Friday, July 9, 2010

Ten Years Later

I first started taking writing seriously—poetry particularly—about 10 years ago. I was 25 and wanted more than anything to be famous. Poetry was how I would achieve that goal. Possibly academia also. But mainly poetry. Because fame, to my mind, equaled greatness (though I knew many famous contemporary poets weren't that good, and some out right bad). If I was a famous poet I would by default be a great poet. And not your run-of-the-mill-great. I'm talking Rilke great.

I remember turning 26 and thinking, by this age Keats was dead. Springsteen had recorded Born to Run. I, on the other hand, hadn't even been published. I was failing.

Years passed. I moved to NYC. I turned 30. Got married and started a career as an advertising/marketing copywriter. It was around this time the poems that would make up my first book started coming together. The feeling I had then was best expressed by the Beastie Boys off of Check Your Head: "I got nothing to lose because I don't give a fuck."

It was also around this time that I went to my first AWP conference. At that point I still clung to a pretty idealistic view of poetry. All the latest trends sucked. Poetry that wasn't trying to be great in the traditional sense sucked. Basically, if you didn't have aspirations to be Milton or Keats or even some insane figure like Lowell or Berryman, you weren't going to be anybody.

But at AWP in 2006 my mind was blown by all the amazing things poets my age were doing. They were just writing, embracing the scene for what it was. Making the scene what it was. That's when idealized that to have any chance at being a real artist you had to risk losing your soul in the current trends. You had to risk selling out and being irrelevant. You had to finally say fuck it and do what you were going to do, be who you were going to be.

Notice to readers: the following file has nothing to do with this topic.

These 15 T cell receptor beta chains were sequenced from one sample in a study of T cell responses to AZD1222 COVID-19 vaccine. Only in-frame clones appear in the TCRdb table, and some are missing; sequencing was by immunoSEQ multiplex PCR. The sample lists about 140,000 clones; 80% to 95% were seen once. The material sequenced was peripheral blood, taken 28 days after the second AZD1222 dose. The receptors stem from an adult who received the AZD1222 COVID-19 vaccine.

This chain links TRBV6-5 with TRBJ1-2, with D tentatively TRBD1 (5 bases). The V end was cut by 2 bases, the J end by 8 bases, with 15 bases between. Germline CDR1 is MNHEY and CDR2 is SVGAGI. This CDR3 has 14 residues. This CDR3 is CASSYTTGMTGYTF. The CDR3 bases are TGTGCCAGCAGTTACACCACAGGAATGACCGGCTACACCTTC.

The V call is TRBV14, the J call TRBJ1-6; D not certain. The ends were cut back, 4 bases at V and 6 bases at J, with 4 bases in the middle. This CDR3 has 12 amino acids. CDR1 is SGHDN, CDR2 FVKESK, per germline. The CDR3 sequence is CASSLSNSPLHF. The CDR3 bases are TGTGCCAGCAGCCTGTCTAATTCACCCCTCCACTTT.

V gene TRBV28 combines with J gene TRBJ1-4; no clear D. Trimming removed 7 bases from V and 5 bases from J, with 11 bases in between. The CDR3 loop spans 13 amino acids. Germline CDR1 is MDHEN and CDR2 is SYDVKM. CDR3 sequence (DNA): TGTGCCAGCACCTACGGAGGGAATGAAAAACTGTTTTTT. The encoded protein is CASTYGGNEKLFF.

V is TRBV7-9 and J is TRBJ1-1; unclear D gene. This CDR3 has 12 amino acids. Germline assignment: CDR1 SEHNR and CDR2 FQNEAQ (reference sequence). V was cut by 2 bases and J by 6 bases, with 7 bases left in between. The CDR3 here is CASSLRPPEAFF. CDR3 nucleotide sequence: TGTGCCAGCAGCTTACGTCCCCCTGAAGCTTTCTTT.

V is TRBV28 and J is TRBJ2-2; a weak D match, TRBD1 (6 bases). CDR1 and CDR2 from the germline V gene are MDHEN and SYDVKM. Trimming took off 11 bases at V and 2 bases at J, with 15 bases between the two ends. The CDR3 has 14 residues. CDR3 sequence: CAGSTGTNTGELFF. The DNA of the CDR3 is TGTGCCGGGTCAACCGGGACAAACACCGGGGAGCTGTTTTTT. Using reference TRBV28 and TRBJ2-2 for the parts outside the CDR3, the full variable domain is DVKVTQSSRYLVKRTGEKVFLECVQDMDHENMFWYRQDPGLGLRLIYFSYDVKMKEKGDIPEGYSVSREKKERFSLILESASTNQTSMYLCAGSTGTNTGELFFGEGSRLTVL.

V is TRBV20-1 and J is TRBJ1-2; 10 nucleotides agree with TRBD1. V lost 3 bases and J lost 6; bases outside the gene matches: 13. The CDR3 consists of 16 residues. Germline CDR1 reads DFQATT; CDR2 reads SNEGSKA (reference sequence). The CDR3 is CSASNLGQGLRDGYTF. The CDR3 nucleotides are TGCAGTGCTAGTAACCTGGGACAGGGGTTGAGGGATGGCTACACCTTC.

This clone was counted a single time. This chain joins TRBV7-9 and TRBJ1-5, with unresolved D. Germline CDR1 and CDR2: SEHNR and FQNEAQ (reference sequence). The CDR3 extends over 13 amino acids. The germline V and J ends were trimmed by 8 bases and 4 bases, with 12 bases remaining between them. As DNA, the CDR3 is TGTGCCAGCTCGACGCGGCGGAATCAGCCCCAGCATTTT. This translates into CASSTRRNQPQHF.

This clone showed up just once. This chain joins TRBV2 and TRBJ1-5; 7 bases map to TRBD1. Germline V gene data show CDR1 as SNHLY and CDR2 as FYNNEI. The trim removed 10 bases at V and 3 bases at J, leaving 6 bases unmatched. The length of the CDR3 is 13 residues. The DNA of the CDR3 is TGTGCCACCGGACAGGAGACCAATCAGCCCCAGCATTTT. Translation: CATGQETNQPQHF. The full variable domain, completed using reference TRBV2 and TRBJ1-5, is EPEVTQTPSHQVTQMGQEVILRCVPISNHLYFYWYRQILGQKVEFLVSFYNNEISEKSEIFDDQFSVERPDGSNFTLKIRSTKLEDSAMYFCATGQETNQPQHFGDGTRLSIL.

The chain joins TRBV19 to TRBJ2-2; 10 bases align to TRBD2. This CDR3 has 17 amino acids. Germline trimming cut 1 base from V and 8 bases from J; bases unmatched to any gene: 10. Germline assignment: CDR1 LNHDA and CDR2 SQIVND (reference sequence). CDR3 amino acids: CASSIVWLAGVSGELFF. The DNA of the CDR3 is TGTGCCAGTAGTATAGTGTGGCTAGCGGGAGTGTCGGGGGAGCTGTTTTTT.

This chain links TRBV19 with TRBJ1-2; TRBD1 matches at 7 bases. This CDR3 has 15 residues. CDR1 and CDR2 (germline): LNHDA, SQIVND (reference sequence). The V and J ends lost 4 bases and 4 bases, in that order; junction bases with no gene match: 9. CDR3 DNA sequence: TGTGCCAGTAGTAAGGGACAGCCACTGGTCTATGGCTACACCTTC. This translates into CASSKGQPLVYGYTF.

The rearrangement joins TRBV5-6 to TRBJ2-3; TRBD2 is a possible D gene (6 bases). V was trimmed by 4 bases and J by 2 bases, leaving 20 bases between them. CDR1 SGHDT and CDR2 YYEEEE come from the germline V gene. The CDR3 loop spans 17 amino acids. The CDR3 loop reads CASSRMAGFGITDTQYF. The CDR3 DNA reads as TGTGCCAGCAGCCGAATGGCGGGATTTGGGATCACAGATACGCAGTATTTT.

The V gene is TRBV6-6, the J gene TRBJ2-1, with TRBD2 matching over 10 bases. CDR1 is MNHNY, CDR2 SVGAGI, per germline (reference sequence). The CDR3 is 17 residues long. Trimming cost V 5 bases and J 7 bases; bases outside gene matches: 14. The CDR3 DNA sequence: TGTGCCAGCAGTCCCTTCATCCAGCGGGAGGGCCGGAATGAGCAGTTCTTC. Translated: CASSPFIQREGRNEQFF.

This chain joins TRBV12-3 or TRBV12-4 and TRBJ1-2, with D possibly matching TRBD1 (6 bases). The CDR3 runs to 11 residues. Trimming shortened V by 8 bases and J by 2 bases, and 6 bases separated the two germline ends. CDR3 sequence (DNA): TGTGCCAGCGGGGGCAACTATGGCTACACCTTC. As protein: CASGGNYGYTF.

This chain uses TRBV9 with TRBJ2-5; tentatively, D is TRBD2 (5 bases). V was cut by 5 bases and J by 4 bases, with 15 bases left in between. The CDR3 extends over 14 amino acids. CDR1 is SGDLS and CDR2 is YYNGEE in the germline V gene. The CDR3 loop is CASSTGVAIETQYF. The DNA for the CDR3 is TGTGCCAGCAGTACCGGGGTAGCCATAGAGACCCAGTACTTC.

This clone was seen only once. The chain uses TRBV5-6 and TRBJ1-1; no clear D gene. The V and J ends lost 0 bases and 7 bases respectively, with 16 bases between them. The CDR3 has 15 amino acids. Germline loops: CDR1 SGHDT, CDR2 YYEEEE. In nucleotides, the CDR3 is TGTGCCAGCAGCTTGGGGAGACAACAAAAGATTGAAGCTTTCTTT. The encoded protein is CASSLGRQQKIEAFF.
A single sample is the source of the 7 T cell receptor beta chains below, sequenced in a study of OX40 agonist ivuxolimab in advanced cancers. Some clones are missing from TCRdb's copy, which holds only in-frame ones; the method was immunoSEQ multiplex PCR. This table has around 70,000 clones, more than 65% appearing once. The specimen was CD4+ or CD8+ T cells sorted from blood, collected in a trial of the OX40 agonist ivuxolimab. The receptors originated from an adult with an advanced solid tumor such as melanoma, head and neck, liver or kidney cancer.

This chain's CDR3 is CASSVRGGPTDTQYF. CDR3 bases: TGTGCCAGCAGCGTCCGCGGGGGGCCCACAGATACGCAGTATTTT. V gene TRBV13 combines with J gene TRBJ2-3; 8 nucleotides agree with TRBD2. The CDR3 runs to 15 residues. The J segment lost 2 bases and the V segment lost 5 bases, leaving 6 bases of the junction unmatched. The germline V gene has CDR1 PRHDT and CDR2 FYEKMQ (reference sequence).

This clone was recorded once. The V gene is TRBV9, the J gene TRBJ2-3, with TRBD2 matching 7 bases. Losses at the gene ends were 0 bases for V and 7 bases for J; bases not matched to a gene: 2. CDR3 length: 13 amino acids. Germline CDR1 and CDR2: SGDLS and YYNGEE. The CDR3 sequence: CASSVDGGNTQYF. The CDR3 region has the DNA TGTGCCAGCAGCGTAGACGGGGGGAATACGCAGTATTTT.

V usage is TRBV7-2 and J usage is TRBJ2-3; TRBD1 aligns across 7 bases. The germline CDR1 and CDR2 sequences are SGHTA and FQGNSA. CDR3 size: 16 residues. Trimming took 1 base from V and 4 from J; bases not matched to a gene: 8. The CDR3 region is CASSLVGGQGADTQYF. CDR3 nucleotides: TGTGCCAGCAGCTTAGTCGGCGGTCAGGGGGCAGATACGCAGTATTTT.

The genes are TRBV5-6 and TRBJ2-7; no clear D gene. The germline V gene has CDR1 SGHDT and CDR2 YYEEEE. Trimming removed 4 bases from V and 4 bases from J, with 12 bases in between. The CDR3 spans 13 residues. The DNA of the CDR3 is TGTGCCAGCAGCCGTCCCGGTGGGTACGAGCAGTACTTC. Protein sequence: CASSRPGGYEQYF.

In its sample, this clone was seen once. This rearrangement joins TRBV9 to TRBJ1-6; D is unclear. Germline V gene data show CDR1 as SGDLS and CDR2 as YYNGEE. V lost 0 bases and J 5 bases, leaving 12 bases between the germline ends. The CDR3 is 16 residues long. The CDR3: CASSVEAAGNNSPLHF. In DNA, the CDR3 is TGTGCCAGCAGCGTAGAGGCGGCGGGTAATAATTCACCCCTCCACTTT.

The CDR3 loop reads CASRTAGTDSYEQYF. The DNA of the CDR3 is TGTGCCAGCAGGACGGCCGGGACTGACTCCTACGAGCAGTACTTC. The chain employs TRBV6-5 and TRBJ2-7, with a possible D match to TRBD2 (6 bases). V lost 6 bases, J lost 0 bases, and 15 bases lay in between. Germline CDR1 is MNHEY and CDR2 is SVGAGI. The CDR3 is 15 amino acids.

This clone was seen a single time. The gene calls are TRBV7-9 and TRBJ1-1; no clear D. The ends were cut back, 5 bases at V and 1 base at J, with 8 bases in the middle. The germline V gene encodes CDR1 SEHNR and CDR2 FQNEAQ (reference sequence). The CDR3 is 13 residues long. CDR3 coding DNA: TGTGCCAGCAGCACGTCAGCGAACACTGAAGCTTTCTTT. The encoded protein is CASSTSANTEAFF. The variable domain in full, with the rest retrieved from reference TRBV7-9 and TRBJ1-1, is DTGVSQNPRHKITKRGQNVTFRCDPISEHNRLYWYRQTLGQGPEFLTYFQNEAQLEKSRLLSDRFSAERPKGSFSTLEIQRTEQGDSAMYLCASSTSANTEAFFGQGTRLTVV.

And fame, well, I was beginning to see that fame was dying. No one was famous any more, not even musicians. Or if they were they were totally irrelevant. The best artists seemed to be regular, approachable people quietly pursuing their lives and art. The stakes were suddenly so low and exciting. It felt like freedom. That's when poetry became for me less a goal to pursue for gain (I still had naive notions that a book or two would equal a tenure-track job somewhere). That was when poetry became a way of living and thinking and experiencing the world. And still is, despite the comparatively limited amounts of energy I now have to put toward writing and reading it.

I'm in my mid thirties. I have two children. I own a home and a minivan. I'm woefully out of touch with most of what's going in music, poetry and art in general. I read more magazines or books about political campaigns or the financial crisis than I do collections of poetry or critical theory. I used to think I would always be a poet, but I don't know any more. So many things I used to think are no longer true. I can't imagine much beyond today. I have to accept that there may come a point (besides mental incapacitation or death) where I simply stop.

Friday, July 2, 2010

Be Awesome and Do Dope Shit

In the interview I'm constantly having with myself in my head, one question I often ask is: What's my aesthetic? What the hell is it that my poetry does, that I try to do with it, that makes it interesting, different; or is it just the same-old-same-old?